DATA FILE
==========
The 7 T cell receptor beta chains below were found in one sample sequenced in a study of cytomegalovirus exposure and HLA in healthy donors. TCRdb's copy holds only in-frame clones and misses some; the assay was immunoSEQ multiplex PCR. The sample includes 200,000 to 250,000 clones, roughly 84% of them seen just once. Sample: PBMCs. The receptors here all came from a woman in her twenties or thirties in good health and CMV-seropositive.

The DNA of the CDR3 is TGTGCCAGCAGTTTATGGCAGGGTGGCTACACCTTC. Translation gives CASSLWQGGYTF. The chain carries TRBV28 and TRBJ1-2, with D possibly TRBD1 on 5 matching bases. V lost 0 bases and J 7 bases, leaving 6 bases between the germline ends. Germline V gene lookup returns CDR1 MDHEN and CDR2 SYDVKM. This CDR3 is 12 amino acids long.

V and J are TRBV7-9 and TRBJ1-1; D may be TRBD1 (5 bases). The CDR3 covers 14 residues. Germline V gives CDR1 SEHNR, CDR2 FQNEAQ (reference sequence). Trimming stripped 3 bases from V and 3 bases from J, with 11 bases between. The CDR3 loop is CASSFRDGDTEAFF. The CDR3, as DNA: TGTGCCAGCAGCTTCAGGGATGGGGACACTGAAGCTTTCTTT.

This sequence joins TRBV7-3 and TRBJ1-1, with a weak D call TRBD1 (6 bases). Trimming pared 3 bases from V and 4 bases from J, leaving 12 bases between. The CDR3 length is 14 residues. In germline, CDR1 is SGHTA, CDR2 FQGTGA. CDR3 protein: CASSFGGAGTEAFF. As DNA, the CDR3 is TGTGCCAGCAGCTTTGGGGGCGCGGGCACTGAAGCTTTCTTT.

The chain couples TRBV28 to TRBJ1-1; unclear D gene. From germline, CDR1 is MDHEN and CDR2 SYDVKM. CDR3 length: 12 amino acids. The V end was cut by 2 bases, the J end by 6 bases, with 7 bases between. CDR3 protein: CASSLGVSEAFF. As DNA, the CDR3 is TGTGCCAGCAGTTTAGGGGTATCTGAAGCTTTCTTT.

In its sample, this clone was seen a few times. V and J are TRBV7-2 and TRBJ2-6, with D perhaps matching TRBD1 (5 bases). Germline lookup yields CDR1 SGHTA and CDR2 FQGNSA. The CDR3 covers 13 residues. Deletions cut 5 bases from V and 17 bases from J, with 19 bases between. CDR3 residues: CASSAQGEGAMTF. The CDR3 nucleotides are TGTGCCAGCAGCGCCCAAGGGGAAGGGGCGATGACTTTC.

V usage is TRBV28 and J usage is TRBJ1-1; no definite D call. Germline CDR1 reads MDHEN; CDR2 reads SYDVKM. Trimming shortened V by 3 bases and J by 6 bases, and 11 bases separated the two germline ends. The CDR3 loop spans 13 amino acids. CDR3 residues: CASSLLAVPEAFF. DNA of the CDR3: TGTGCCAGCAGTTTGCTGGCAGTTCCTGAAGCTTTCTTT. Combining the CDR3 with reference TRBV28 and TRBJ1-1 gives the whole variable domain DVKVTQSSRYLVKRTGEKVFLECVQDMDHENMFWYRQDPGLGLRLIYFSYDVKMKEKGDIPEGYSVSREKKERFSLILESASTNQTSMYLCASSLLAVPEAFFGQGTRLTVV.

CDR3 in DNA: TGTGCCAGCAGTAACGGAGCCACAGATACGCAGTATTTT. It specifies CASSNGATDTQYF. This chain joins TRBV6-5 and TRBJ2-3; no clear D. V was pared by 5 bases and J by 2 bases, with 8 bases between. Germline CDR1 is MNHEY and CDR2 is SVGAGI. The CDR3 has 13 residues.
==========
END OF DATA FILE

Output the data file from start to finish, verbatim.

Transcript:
The 7 T cell receptor beta chains below were found in one sample sequenced in a study of cytomegalovirus exposure and HLA in healthy donors. TCRdb's copy holds only in-frame clones and misses some; the assay was immunoSEQ multiplex PCR. The sample includes 200,000 to 250,000 clones, roughly 84% of them seen just once. Sample: PBMCs. The receptors here all came from a woman in her twenties or thirties in good health and CMV-seropositive.

The DNA of the CDR3 is TGTGCCAGCAGTTTATGGCAGGGTGGCTACACCTTC. Translation gives CASSLWQGGYTF. The chain carries TRBV28 and TRBJ1-2, with D possibly TRBD1 on 5 matching bases. V lost 0 bases and J 7 bases, leaving 6 bases between the germline ends. Germline V gene lookup returns CDR1 MDHEN and CDR2 SYDVKM. This CDR3 is 12 amino acids long.

V and J are TRBV7-9 and TRBJ1-1; D may be TRBD1 (5 bases). The CDR3 covers 14 residues. Germline V gives CDR1 SEHNR, CDR2 FQNEAQ (reference sequence). Trimming stripped 3 bases from V and 3 bases from J, with 11 bases between. The CDR3 loop is CASSFRDGDTEAFF. The CDR3, as DNA: TGTGCCAGCAGCTTCAGGGATGGGGACACTGAAGCTTTCTTT.

This sequence joins TRBV7-3 and TRBJ1-1, with a weak D call TRBD1 (6 bases). Trimming pared 3 bases from V and 4 bases from J, leaving 12 bases between. The CDR3 length is 14 residues. In germline, CDR1 is SGHTA, CDR2 FQGTGA. CDR3 protein: CASSFGGAGTEAFF. As DNA, the CDR3 is TGTGCCAGCAGCTTTGGGGGCGCGGGCACTGAAGCTTTCTTT.

The chain couples TRBV28 to TRBJ1-1; unclear D gene. From germline, CDR1 is MDHEN and CDR2 SYDVKM. CDR3 length: 12 amino acids. The V end was cut by 2 bases, the J end by 6 bases, with 7 bases between. CDR3 protein: CASSLGVSEAFF. As DNA, the CDR3 is TGTGCCAGCAGTTTAGGGGTATCTGAAGCTTTCTTT.

In its sample, this clone was seen a few times. V and J are TRBV7-2 and TRBJ2-6, with D perhaps matching TRBD1 (5 bases). Germline lookup yields CDR1 SGHTA and CDR2 FQGNSA. The CDR3 covers 13 residues. Deletions cut 5 bases from V and 17 bases from J, with 19 bases between. CDR3 residues: CASSAQGEGAMTF. The CDR3 nucleotides are TGTGCCAGCAGCGCCCAAGGGGAAGGGGCGATGACTTTC.

V usage is TRBV28 and J usage is TRBJ1-1; no definite D call. Germline CDR1 reads MDHEN; CDR2 reads SYDVKM. Trimming shortened V by 3 bases and J by 6 bases, and 11 bases separated the two germline ends. The CDR3 loop spans 13 amino acids. CDR3 residues: CASSLLAVPEAFF. DNA of the CDR3: TGTGCCAGCAGTTTGCTGGCAGTTCCTGAAGCTTTCTTT. Combining the CDR3 with reference TRBV28 and TRBJ1-1 gives the whole variable domain DVKVTQSSRYLVKRTGEKVFLECVQDMDHENMFWYRQDPGLGLRLIYFSYDVKMKEKGDIPEGYSVSREKKERFSLILESASTNQTSMYLCASSLLAVPEAFFGQGTRLTVV.

CDR3 in DNA: TGTGCCAGCAGTAACGGAGCCACAGATACGCAGTATTTT. It specifies CASSNGATDTQYF. This chain joins TRBV6-5 and TRBJ2-3; no clear D. V was pared by 5 bases and J by 2 bases, with 8 bases between. Germline CDR1 is MNHEY and CDR2 is SVGAGI. The CDR3 has 13 residues.